Hi all

I reached to the last part of describing my impressions from Berlin, and I would like to touch the sensitive topic of Berlin during 1933-1945.

This period casts a shade on Germany and specifically on Berlin. There are quite a few places that commemorate the Holocaust, most notable is the Holocaust Memorial on Behren street.

Alongside the state or other large organizations efforts to commemorate the Holocaust, there are some local and private initiatives. I’ll describe two of them

Stumbling Stones

It all started in 1994 when the artist Gunter Demnig decided to install a Stumbling Stone as a memorial for a single victim of Nazism in Cologne. From that point on, ~30,000s of Stumbling Stone have been installed, ~3,000 in Berlin. Here are 4 stones located near to the hotel I was staying, containing the names and details of two Jewish families



“Places of Remembrance” in the Bavarian Quarter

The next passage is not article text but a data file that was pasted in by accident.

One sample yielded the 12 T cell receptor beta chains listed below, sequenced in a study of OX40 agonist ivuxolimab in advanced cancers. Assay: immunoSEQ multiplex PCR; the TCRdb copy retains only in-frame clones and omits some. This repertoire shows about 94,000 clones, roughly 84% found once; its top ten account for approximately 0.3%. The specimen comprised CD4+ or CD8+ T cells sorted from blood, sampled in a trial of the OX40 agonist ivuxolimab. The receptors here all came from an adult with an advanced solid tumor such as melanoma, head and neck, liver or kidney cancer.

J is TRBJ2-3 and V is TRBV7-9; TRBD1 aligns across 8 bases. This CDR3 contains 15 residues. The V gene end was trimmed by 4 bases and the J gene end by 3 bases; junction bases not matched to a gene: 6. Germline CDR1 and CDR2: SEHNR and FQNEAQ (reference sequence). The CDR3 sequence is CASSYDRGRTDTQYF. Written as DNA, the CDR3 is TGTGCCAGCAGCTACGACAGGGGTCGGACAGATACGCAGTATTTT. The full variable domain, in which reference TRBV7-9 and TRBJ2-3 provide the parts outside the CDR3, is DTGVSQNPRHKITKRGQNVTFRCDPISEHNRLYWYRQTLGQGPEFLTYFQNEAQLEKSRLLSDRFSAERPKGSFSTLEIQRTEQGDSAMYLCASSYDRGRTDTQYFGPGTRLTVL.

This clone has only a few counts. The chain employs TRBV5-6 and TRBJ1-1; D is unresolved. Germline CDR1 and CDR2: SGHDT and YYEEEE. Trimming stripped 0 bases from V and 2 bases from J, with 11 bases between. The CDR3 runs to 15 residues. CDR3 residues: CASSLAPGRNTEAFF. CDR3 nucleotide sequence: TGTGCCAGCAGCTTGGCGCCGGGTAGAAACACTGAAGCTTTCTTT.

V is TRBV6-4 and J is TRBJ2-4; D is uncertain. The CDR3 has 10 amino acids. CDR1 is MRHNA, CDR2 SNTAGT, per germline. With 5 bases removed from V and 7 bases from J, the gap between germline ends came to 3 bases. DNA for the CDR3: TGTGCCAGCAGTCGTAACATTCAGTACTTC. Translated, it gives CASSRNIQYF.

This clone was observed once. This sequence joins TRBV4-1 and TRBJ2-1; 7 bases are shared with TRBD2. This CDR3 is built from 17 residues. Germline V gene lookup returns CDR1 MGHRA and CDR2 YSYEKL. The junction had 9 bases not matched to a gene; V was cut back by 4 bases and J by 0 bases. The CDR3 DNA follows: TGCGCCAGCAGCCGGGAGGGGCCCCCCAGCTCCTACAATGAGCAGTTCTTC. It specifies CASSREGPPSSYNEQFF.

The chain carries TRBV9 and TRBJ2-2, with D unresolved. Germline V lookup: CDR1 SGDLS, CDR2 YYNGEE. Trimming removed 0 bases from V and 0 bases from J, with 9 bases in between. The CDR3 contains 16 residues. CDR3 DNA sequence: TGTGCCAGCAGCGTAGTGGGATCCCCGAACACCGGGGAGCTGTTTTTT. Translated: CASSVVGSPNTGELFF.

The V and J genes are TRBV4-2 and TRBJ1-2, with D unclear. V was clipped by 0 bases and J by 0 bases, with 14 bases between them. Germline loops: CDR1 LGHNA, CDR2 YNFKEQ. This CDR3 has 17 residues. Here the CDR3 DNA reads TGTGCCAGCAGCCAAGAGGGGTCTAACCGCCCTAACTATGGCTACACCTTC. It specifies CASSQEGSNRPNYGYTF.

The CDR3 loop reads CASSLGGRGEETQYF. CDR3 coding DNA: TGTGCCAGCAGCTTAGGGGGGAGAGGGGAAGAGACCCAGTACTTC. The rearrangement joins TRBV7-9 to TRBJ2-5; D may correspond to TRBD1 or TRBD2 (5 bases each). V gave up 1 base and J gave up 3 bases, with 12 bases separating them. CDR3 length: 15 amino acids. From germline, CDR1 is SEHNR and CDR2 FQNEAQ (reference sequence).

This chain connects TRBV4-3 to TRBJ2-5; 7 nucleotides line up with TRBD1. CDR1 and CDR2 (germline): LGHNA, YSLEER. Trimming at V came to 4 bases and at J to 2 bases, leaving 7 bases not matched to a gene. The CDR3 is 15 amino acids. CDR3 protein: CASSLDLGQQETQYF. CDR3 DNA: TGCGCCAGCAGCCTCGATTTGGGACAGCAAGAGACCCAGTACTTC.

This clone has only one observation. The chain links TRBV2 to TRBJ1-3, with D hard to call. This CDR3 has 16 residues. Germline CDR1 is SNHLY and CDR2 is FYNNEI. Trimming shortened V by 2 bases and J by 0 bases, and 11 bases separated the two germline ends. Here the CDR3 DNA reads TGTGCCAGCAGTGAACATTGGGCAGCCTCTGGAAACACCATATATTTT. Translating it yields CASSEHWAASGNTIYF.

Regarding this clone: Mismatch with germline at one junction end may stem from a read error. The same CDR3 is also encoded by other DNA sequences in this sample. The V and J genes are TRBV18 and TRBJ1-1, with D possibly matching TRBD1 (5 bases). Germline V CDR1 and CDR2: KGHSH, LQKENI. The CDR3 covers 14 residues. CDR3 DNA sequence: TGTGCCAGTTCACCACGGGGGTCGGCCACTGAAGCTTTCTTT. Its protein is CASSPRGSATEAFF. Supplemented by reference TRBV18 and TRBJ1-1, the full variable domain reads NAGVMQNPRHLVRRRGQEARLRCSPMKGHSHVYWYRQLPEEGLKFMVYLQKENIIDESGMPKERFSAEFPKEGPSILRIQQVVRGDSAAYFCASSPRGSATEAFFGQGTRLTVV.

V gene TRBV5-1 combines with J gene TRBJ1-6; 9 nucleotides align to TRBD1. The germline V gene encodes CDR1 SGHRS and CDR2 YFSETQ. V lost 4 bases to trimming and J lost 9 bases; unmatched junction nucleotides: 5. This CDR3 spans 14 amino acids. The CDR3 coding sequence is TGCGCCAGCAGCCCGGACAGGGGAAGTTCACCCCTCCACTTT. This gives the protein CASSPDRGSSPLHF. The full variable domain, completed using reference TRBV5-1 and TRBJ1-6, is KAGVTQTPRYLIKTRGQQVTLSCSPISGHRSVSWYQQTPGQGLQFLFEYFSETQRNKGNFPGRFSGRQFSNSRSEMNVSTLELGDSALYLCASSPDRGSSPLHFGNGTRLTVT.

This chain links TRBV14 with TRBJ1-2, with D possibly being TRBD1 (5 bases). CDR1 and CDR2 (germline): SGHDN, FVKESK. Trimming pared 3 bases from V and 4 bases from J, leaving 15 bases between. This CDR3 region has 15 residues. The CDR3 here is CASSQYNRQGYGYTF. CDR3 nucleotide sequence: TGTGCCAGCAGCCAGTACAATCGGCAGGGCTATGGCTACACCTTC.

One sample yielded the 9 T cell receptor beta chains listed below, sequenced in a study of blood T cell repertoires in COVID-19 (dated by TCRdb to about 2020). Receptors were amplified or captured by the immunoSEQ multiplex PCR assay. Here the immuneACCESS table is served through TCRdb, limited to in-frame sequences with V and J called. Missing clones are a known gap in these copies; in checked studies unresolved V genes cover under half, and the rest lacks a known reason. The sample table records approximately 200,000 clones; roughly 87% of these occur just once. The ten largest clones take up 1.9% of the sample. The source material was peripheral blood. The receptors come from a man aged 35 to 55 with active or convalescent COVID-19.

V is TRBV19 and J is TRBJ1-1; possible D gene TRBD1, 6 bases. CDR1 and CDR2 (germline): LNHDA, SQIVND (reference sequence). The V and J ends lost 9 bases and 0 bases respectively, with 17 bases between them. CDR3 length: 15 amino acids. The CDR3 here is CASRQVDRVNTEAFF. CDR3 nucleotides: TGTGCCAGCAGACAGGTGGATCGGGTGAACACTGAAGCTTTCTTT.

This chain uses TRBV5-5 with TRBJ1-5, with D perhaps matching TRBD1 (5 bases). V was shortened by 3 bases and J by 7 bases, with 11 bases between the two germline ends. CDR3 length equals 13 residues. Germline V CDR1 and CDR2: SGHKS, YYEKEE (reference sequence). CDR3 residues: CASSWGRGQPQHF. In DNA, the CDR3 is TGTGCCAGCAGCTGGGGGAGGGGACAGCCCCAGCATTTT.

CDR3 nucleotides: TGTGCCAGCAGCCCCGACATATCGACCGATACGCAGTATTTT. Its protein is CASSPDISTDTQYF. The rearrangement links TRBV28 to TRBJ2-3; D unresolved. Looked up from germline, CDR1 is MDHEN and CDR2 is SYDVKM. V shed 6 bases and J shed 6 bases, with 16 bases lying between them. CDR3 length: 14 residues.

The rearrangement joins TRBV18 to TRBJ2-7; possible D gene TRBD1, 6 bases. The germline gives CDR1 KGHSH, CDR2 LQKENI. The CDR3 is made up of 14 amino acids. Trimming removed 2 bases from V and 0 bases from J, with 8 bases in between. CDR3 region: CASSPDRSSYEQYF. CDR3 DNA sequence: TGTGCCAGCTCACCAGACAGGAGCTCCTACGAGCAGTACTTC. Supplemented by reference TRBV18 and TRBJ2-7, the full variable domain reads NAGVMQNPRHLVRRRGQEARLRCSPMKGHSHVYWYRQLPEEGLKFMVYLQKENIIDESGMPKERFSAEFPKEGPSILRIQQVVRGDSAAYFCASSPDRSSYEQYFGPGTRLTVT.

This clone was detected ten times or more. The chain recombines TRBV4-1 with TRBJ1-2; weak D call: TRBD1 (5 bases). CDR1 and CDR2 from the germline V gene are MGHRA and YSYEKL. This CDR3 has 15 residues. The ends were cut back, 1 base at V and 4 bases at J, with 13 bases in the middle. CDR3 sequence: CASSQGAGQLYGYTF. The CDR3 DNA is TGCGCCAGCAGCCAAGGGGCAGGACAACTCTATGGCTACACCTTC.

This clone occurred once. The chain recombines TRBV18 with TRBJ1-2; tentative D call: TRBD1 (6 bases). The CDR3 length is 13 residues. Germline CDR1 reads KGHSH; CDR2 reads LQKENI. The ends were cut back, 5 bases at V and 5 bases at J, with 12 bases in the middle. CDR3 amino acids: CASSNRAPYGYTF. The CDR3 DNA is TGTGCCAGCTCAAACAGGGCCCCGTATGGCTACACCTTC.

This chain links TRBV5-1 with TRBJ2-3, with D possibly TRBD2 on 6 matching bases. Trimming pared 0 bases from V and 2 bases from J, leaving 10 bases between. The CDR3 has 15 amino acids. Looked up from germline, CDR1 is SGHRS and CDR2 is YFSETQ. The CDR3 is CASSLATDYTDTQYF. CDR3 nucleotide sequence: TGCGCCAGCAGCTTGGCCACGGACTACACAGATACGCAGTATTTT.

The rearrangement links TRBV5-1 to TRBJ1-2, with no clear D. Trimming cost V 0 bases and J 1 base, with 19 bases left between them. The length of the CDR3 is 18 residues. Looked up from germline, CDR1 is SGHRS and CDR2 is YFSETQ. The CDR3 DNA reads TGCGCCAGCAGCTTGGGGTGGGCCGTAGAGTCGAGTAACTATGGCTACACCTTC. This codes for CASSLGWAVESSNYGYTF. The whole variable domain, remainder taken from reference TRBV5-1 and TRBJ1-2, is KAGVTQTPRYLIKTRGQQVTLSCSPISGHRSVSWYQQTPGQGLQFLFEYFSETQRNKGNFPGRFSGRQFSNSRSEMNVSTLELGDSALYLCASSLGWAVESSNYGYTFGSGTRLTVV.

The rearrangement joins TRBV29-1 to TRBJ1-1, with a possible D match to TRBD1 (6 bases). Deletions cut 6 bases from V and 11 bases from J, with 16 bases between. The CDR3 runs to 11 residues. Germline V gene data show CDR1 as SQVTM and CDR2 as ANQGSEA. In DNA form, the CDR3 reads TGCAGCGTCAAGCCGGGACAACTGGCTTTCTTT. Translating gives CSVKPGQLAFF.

The memorial “Places of Remembrance” consists of 80 street signs, presenting anti-Jewish laws and regulations under Nazi rule. The street signs are scattered all over the Bavarian Quarter, and in the main square there’s a map of all of them

and here are some of the signs and a translation to English of what the relevant rule was

. Jews must disclose their financial status,

. to “ensure the use of the assets in the

. interest of the German economy.”

. 26-Apr-1938



. All Driving and Car Licenses of Jews are not

. valid anymore and should be returend

. immediatly

. 3-Dec-1938



. Signs should be put in bakeries and pastry

. shops, indicating that the cakes are not sold

. to Jews and Poles.

. 14-Feb-1942




. Jews may buy food in Berlin only from

. 4-5 pm.

. 4-Jul-1940


and the list goes on and on…

So, that’s the end of my series of Berlin, I hope you enjoyed reading and viewing the photos